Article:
Q&A with Arianna Huffington on Sleep, Melatonin and Shabbat
The original force behind the news and opinion website Huffington Post (HuffPost) and the wellness startup Thrive Global, Arianna Huffington also is the author of “The Sleep Revolution,” which was released earlier this year. She took time to speak with the Journal on topics ranging from the benefits of Shabbat rest to her political aspirations.
Jewish Journal: You once ran for governor of California. Now you’re known as a leading advocate for getting enough sleep. How did you get from Point A to Point B?
Arianna Huffington: It’s been a long road, but there are some throughlines. One principle that has been constant in my life has been my love of helping people engage and connect. I’m Greek, that’s what we do. We lure you to the table to eat and talk. My brief flirtation with public office was part of that, and HuffPost was certainly a version of that. And so is Thrive Global, which is about helping people connect and engage — with their jobs, with their friends and family, and especially with themselves.
JJ: You say getting enough sleep is beneficial for decision- making, for reducing stress and for creativity. Is there a spiritual benefit, as well?
AH: Absolutely. It’s all connected. Seeking out and being open to something larger than ourselves is an essential element of our well-being. And it’s also a lot harder, if not impossible, when we’re stressed, harried, burned out and in perpetual flight-or-fight mode.
JJ: In Jewish tradition, we have a word for what you’re talking about: Shabbat. There’s an expression: “More than the Jews have kept Shabbat, Shabbat has kept the Jews.” Isn’t that another way of saying exactly what you’re trying to teach now?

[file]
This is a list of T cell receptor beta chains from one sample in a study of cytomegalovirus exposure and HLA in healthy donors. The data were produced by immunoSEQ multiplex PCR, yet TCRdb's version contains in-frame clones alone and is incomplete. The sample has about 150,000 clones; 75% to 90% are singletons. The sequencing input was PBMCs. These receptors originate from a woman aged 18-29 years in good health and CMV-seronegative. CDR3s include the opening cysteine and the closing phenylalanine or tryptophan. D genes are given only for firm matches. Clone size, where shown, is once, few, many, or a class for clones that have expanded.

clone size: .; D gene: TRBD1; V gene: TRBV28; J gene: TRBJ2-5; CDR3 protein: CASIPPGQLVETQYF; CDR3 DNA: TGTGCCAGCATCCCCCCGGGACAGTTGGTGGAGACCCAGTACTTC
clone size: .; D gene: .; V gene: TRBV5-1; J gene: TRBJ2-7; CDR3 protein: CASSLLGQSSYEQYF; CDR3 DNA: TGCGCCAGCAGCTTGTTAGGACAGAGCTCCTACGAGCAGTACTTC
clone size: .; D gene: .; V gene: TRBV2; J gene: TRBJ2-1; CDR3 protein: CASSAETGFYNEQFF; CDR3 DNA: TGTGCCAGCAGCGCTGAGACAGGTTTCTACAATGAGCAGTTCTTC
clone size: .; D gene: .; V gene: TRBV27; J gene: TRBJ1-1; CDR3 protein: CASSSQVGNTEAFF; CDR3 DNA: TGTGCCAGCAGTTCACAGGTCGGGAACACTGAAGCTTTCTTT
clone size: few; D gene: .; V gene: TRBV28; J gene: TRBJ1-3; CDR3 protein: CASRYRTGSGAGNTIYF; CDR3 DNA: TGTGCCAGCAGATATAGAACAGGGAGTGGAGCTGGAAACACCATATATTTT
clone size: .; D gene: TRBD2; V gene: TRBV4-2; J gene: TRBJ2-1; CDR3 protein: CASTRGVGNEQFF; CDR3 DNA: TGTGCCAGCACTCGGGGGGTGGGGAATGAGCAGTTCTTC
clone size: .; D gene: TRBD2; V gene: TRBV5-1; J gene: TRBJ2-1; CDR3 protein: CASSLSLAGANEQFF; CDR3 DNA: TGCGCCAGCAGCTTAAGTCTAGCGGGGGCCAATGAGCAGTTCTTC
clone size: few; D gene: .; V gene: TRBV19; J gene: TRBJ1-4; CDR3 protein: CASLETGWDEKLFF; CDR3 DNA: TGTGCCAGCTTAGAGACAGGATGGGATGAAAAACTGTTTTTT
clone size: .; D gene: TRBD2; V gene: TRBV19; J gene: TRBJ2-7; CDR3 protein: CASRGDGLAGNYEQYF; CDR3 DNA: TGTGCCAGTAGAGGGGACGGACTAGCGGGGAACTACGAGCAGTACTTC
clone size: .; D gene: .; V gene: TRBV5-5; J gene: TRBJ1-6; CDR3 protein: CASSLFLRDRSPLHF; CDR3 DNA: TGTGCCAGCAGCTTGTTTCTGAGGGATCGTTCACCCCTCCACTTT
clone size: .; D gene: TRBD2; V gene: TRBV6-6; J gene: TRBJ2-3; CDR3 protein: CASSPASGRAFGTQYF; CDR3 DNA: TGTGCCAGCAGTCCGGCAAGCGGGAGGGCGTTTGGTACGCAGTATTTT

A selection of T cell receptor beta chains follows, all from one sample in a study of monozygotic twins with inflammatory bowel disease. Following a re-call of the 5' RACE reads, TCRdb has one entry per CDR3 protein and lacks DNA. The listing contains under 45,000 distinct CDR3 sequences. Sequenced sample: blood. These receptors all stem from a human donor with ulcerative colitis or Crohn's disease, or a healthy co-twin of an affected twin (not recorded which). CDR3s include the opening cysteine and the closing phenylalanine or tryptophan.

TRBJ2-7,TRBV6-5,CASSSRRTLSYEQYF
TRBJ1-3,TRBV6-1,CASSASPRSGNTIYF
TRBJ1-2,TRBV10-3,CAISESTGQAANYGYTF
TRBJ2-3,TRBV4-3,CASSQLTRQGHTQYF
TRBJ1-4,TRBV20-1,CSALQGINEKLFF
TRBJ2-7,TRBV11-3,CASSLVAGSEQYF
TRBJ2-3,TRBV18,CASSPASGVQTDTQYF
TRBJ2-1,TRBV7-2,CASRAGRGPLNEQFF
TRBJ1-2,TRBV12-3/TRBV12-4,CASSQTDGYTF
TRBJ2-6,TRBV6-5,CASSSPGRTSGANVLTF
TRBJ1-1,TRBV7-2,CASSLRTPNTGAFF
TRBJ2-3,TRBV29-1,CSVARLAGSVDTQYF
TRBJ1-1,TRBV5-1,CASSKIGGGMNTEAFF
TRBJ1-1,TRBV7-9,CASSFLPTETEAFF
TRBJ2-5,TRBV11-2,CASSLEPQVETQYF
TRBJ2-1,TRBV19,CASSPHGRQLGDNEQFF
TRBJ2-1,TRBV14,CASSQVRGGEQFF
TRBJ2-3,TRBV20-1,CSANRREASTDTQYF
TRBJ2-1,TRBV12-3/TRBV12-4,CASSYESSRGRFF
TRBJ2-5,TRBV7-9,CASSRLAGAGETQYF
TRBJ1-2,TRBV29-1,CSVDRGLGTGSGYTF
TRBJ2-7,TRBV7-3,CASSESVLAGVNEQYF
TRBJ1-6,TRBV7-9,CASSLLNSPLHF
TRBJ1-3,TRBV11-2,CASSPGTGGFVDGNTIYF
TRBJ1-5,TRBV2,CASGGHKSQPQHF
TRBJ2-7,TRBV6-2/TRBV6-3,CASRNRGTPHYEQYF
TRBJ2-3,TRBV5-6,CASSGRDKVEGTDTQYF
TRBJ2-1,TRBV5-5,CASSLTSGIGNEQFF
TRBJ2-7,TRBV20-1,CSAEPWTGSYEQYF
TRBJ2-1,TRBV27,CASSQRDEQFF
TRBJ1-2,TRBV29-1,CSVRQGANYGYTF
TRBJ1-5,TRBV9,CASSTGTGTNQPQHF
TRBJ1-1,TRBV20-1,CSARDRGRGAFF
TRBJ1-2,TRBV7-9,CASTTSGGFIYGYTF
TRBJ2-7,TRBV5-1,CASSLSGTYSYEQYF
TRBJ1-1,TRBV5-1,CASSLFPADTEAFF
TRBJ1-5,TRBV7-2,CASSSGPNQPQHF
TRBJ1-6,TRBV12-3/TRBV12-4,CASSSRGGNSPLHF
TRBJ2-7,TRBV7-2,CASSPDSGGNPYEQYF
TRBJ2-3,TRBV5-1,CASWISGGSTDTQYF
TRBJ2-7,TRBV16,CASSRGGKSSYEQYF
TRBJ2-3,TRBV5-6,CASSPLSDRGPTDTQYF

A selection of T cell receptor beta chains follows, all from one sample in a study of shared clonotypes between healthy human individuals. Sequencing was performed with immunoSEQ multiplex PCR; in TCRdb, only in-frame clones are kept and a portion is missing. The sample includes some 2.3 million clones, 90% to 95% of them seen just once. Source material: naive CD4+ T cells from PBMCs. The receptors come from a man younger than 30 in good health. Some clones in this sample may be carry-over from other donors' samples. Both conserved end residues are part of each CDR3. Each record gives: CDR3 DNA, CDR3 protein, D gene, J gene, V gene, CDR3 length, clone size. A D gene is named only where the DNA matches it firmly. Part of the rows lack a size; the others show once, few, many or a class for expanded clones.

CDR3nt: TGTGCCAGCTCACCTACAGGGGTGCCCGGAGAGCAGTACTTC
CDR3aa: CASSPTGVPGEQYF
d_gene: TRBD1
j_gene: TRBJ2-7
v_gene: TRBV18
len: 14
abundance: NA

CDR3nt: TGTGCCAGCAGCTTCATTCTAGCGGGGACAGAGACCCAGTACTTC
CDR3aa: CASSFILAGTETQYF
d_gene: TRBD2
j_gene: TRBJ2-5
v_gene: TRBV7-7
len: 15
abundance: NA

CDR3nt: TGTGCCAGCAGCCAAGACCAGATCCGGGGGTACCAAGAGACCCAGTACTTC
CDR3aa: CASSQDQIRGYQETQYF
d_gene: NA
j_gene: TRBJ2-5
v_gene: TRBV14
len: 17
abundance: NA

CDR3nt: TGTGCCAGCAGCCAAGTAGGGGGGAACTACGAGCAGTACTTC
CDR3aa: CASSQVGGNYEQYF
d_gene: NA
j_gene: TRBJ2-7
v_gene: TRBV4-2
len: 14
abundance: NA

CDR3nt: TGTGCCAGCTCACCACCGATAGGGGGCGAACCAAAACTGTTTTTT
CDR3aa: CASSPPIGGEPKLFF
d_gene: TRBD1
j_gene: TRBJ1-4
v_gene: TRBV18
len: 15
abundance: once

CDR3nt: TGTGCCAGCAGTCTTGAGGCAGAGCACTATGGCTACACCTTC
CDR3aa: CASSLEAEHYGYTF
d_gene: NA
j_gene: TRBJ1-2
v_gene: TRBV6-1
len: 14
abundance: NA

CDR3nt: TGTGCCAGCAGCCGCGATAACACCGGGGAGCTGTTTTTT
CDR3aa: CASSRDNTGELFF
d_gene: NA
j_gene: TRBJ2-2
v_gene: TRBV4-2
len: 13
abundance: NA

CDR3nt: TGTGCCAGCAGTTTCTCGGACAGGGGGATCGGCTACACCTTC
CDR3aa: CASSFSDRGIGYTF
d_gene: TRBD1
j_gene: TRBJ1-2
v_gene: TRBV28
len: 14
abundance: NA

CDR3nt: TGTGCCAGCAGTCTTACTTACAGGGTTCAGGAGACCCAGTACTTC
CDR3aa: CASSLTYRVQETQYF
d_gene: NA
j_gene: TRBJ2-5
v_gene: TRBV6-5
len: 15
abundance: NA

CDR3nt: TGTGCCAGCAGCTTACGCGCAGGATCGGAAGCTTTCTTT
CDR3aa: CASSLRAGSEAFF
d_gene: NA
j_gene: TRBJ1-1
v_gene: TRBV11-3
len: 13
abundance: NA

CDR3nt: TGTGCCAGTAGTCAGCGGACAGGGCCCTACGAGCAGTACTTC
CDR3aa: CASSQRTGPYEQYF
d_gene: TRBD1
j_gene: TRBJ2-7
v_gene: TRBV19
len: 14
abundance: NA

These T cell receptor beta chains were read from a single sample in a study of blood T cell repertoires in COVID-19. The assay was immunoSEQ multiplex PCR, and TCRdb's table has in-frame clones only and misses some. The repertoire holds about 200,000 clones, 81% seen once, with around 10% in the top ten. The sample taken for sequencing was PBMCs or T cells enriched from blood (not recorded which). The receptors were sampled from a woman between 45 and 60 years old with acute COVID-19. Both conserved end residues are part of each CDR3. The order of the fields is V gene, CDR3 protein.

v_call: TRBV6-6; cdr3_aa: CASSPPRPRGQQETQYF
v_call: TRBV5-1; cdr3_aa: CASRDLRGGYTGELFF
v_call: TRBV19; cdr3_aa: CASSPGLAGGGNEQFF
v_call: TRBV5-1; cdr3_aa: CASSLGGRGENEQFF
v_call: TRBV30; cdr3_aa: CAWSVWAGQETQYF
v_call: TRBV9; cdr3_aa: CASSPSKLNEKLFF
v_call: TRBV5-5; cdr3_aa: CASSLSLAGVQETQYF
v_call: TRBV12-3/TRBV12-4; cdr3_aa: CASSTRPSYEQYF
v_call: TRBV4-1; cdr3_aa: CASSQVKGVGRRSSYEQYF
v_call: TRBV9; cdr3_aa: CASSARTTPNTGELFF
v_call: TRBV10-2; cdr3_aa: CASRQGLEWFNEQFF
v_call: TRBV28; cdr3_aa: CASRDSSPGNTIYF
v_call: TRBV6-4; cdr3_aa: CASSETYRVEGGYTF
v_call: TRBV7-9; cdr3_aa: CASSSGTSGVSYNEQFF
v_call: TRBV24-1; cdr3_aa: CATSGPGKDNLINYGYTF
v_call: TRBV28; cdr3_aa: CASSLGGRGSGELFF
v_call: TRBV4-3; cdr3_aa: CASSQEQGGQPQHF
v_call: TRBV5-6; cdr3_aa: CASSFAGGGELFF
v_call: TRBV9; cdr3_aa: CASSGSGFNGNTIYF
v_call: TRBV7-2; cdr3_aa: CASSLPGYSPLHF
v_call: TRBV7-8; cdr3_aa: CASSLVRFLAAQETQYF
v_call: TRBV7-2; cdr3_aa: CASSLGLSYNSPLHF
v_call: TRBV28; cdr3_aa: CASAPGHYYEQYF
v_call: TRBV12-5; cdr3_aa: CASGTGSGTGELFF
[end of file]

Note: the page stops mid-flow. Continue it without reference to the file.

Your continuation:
AH: I love that. And it’s so true. Keeping to a contemplative tradition like Shabbat that involves disconnecting and connecting with what’s important to us keeps us connected to the essence of who we are. And that can work on both an individual and collective level.
JJ: I’m always trying to find ways to relax on Shabbat. What are your top three tips for getting enough rest?
AH: First, charge your phone outside your bedroom at night. Our phones are repositories of everything we need to put away to allow us to sleep — our to-do lists, our inboxes, our anxieties. Plus, the blue light they emit suppresses melatonin, the hormone connected to sleep regulation. So putting your phone to bed as a regular part of your bedtime ritual makes you more likely to wake up as fully charged as your phone. Second, try meditating before bed. It’s been proven to help people fall asleep faster. Last, if you’re having trouble falling sleep, read a book — but make it a real book or an e-reader that doesn’t emit blue light. And make sure it is not work-related: novels, poetry, philosophy — anything but work.
JJ: You seem like an incredibly driven person, and someone who’s always busy. Do you really meditate every day? Does it work for you?
AH: I try to. It’s the first thing I do when I wake up — it’s a much better way to start the day than reaching for your phone. And, yes, it really works. It makes me calmer and less reactive throughout the day.
JJ: Turning to politics, one explanation for the current divisiveness in our country is that people read only the version of the news they agree with. Didn’t your own creation, HuffPost, help get us into this mess?
AH: No, not at all. HuffPost was always about connecting people to their world and to each other, showing them how to be part of creating solutions. Certainly, HuffPost had an editorial voice — we never believed that the truth is somehow always magically in the middle. But that didn’t mean we didn’t welcome all voices from across the political spectrum.
JJ: How can we get back on track and start talking to each other again?
AH: A lot of it is about empathy and recognizing the humanity in each other. And that’s a lot easier to do when we put down our devices and engage with each other and ourselves. That won’t solve all the world’s problems, but it will allow us to access the qualities we need to meet those challenges: our wisdom, empathy and creativity.